One of the greatest mistake committed by new hardware designers is forgetting to calculate or even consider PCB trace current in their design. When this happens on hardware designs that contain high current tracks, the result usually overheated PCB or damaged tracks. This result in a costly redesign and material wastage.
Sometimes issues with insufficient PCB trace width to handle high current happens where multiple tracks of smaller current merge into a bigger track. This can be easily overlooked by designers as there is no single high current element in the design. The result is equally as bad as overlooking designs with high current components.
Calculating PCB Trace Current and Width
The right way to approach high current design is to calculate the current value and ensure the width of the track is sufficient. The wider and thicker copper track will naturally have lesser resistance and able to handle higher current. On the other hand, a thin track conducting high current will result in drastically increasing temperature.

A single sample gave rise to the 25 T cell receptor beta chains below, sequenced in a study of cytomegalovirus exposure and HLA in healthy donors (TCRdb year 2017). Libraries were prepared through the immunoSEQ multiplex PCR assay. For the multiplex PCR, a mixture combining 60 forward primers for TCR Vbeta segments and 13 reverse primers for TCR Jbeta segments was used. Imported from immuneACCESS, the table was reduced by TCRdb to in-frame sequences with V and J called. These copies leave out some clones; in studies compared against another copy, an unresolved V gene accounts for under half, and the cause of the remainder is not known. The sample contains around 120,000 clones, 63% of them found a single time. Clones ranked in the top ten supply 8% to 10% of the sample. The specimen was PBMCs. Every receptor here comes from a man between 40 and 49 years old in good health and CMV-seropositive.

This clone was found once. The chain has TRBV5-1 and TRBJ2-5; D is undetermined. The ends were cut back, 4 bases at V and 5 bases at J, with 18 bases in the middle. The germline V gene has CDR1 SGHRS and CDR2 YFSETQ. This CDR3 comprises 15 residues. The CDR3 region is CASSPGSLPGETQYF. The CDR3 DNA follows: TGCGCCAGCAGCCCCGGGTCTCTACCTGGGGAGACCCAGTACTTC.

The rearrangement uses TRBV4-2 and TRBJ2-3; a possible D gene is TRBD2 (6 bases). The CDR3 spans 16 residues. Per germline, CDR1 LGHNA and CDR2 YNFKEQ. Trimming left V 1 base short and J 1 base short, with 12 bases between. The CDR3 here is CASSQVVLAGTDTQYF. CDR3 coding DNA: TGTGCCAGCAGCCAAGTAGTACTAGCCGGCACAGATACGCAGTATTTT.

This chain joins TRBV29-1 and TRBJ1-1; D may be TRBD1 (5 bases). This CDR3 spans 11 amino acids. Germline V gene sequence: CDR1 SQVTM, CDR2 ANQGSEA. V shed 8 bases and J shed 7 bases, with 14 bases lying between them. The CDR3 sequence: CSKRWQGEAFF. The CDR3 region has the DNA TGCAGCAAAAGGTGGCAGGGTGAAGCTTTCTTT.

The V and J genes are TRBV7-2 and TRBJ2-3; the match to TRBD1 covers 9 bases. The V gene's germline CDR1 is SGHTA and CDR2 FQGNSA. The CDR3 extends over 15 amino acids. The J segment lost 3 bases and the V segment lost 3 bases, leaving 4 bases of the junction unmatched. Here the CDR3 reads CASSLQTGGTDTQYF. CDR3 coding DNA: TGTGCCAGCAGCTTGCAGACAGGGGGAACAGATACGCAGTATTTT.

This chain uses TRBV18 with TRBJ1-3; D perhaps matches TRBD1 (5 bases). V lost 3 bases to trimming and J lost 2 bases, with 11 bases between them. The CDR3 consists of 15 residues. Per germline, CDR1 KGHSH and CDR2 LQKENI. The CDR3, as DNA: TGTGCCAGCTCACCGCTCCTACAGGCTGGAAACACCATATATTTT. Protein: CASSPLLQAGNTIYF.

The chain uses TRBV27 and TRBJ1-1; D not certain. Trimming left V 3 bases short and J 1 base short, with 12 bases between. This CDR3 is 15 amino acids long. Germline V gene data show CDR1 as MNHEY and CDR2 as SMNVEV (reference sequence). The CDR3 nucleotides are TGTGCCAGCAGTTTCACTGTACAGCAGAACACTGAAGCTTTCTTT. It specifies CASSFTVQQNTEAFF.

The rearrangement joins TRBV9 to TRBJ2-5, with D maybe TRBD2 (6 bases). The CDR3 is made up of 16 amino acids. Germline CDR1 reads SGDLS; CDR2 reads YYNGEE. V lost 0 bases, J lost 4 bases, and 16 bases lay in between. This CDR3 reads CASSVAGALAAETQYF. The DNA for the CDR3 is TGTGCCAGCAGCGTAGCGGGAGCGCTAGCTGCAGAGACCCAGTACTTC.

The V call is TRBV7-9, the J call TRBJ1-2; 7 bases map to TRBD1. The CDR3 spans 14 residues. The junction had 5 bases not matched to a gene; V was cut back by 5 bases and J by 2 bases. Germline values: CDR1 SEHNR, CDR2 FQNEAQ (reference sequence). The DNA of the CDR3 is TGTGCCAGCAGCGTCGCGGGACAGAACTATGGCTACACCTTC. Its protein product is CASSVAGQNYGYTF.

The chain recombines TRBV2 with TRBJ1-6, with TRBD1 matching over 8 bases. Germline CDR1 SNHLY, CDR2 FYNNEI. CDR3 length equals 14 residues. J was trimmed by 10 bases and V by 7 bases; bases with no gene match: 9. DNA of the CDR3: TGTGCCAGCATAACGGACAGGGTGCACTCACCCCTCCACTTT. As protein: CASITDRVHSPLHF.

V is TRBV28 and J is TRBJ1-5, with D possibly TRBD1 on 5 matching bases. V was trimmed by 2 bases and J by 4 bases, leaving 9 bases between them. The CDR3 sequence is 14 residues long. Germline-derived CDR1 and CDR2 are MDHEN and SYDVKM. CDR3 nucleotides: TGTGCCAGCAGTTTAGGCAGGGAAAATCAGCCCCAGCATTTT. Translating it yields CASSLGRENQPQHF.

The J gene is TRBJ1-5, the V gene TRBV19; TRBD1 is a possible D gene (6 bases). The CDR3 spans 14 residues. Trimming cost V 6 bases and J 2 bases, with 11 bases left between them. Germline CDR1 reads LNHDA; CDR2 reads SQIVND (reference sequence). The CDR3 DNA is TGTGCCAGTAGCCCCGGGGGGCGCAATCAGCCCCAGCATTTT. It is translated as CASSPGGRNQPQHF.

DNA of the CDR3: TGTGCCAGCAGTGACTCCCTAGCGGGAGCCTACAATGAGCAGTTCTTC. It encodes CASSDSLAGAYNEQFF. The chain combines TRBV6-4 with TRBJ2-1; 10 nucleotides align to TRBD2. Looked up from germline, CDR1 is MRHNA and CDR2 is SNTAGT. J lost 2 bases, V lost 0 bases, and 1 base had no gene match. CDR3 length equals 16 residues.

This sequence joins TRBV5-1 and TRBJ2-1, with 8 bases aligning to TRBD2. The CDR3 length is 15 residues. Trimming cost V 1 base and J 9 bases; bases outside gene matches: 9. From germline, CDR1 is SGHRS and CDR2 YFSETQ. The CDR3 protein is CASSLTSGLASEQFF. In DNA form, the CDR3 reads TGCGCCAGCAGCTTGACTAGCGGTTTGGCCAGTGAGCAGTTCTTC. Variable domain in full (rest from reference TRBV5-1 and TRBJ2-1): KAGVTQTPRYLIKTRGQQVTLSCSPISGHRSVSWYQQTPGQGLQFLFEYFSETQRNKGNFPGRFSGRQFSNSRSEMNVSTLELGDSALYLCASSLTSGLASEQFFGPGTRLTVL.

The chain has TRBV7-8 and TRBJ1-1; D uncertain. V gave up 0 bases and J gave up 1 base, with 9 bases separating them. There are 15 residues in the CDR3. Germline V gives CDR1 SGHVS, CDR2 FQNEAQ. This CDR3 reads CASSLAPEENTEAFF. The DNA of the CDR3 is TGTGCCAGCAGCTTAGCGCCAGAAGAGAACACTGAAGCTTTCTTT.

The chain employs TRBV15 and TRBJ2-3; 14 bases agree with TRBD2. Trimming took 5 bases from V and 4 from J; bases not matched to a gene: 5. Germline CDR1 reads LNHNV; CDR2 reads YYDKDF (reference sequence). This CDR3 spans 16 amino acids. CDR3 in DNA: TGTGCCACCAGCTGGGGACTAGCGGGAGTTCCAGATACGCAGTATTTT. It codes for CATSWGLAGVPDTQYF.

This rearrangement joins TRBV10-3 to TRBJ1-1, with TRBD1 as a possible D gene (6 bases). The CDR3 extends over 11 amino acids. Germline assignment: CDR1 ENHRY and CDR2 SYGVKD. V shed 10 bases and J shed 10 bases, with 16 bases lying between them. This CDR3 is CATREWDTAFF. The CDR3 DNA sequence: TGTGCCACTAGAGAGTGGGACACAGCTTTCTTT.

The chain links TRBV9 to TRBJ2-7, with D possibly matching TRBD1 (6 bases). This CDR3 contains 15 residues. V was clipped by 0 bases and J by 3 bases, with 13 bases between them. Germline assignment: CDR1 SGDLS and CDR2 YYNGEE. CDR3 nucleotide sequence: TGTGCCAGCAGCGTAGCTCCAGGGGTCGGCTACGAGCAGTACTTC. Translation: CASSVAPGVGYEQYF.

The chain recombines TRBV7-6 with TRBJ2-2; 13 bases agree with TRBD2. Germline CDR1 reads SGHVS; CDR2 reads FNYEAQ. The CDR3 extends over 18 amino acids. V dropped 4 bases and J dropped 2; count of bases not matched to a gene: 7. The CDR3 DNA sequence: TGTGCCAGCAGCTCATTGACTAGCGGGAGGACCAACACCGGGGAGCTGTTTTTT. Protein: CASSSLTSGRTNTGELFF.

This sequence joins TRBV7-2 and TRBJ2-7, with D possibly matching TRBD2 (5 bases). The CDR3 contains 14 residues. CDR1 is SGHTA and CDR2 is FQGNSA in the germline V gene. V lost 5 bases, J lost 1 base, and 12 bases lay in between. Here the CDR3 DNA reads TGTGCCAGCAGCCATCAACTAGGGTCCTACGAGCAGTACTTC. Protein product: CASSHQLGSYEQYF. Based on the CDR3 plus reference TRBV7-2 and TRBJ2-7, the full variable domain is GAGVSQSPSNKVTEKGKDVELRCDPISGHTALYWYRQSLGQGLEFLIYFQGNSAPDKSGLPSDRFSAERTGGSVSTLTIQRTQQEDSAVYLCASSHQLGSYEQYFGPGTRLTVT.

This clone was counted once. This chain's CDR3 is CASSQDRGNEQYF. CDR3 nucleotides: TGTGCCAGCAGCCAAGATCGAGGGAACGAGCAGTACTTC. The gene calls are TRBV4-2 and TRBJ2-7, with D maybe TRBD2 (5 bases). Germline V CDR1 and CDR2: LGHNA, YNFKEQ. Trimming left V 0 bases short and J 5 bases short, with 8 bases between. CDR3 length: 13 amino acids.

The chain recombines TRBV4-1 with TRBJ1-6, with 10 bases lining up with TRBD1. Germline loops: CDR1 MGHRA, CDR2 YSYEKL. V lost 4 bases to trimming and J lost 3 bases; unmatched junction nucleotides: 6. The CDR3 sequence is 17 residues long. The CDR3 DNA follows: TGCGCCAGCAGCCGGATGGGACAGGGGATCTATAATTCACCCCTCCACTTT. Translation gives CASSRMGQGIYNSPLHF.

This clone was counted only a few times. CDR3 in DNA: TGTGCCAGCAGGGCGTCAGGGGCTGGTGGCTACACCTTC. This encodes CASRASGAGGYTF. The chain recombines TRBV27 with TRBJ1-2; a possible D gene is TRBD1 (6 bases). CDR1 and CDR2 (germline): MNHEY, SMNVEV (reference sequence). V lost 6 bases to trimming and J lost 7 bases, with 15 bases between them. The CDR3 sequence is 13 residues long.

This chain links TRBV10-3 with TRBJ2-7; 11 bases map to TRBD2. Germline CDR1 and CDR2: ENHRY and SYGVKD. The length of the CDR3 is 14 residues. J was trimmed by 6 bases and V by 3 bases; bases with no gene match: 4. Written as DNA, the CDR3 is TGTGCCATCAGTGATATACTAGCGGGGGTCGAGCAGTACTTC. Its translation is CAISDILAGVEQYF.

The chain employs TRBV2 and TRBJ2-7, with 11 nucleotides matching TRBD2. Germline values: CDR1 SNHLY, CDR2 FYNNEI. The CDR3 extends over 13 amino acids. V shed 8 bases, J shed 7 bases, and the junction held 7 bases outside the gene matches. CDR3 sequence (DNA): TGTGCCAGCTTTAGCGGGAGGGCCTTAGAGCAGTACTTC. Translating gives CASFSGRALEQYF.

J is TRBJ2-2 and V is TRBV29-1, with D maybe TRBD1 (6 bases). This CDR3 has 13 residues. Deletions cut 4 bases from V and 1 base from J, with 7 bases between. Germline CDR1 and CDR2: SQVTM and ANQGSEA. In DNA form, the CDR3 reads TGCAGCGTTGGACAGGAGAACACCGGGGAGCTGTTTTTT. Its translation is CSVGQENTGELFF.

Various PCB calculators are available online to help you evaluate if your current design is sufficient to handle the PCB trace current. These calculators usually required basic parameters such as the trace thickness, length and the expected temperature rise to provide the result. If the results show that your trace is insufficient in width and thickness, you’ll have to make adjustments accordingly.
Evaluating PCB Trace Current In Design Software
While an online PCB calculator offer designers a quick tool in minimizing overheating issues due to high PCB trace current, designers should not rely on it alone. If you’re working on a design that has minimum room for error, it is best to invest in advanced PCB design software with power analyzer feature. This will not only alert you to parts where the traces are too thin but also gives you a visual heat map of your entire PCB layout.